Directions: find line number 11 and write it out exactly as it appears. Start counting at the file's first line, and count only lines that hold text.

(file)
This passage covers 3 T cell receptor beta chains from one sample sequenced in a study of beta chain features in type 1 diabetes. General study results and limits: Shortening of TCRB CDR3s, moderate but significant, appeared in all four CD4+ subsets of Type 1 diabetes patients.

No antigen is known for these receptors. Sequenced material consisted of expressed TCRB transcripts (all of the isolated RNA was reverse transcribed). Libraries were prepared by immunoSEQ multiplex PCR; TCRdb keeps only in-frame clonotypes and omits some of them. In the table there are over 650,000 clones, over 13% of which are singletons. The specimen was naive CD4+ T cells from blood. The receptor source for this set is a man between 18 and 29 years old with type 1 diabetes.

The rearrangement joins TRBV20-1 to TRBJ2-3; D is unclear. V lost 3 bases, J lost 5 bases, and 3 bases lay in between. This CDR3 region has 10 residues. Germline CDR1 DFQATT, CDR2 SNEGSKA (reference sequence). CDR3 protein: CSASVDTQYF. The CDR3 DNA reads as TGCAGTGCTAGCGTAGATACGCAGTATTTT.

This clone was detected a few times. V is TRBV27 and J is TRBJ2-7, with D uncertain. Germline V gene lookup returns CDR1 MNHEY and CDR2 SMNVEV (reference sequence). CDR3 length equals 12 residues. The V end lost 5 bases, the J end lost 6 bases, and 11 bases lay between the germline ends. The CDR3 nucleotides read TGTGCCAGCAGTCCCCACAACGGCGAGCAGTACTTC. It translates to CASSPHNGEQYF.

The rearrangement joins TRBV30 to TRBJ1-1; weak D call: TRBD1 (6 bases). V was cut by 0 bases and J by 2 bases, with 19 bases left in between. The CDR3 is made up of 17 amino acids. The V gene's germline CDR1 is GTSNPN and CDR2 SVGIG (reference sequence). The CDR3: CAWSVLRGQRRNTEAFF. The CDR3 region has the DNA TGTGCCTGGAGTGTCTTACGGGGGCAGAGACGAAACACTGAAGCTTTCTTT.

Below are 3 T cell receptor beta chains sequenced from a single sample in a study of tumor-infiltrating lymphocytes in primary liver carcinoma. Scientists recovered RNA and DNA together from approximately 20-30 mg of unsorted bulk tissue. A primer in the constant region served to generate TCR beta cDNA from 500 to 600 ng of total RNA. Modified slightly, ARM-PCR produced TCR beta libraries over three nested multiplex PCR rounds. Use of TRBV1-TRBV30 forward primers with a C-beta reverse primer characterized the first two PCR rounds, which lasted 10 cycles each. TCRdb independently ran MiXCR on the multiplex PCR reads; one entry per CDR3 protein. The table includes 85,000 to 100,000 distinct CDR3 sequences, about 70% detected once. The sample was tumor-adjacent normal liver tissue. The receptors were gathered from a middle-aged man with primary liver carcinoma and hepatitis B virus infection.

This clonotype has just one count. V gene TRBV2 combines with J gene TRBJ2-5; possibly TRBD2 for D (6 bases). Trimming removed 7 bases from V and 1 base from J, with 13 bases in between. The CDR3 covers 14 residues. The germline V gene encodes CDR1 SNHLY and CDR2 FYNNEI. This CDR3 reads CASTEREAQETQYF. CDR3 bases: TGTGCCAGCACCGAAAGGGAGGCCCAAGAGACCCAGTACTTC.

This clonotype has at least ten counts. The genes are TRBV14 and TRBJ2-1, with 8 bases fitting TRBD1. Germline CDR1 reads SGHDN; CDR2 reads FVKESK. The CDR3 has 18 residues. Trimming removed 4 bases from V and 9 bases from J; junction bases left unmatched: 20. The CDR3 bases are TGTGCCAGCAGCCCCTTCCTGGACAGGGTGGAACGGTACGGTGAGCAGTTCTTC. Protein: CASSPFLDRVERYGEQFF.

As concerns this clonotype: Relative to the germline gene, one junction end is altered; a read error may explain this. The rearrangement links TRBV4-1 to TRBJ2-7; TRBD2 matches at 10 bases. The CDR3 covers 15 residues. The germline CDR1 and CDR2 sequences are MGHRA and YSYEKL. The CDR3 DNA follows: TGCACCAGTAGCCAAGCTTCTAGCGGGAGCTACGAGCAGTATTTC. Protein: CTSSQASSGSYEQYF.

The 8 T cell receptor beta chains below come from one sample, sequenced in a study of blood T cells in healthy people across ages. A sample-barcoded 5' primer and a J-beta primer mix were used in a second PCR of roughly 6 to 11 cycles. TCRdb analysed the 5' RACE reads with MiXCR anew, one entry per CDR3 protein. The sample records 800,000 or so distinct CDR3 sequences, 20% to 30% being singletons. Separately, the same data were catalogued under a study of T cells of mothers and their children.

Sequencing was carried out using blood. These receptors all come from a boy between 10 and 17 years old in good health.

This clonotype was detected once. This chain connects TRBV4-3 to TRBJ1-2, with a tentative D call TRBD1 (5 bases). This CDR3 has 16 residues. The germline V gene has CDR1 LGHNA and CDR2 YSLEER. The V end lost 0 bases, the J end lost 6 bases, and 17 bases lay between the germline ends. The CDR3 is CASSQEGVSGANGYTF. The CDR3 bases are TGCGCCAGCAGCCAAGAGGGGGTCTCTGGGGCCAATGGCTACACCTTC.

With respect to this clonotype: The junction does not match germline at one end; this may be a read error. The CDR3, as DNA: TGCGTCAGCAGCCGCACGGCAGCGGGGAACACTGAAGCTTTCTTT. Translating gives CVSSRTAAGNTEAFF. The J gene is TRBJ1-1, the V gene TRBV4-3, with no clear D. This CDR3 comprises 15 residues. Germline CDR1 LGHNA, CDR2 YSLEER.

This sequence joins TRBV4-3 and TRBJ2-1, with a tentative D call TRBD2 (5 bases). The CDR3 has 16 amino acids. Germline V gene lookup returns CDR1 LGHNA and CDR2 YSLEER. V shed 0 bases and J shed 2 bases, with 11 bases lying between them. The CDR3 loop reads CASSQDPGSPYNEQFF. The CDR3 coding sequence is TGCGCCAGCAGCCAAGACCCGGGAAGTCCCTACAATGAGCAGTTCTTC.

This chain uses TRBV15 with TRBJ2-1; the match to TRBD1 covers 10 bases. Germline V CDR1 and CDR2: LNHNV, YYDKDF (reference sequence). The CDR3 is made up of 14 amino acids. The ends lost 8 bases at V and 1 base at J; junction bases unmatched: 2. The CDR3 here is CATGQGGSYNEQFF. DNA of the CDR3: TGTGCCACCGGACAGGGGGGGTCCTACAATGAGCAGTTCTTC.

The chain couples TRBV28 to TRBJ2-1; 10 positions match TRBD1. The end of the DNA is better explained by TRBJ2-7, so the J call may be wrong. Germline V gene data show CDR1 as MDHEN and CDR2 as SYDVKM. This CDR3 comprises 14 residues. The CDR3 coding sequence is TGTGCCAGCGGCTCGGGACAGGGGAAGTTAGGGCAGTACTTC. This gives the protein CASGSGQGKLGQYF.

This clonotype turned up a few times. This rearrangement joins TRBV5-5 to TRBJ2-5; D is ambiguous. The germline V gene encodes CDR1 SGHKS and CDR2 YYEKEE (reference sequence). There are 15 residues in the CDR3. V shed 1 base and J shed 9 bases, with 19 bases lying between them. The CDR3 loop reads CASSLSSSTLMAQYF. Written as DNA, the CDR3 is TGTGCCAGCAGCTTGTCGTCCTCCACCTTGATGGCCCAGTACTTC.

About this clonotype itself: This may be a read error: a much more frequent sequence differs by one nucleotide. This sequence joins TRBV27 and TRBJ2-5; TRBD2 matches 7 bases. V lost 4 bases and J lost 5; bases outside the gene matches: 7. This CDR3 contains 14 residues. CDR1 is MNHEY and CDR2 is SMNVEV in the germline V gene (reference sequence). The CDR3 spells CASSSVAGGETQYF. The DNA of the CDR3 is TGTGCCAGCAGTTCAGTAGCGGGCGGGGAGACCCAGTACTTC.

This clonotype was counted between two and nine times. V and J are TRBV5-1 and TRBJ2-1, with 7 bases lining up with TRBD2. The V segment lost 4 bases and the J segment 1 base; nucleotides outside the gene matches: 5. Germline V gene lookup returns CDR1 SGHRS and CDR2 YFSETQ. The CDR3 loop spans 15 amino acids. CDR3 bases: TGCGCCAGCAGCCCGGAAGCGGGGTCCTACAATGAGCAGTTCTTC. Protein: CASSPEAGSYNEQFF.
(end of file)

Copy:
Sequencing was carried out using blood. These receptors all come from a boy between 10 and 17 years old in good health.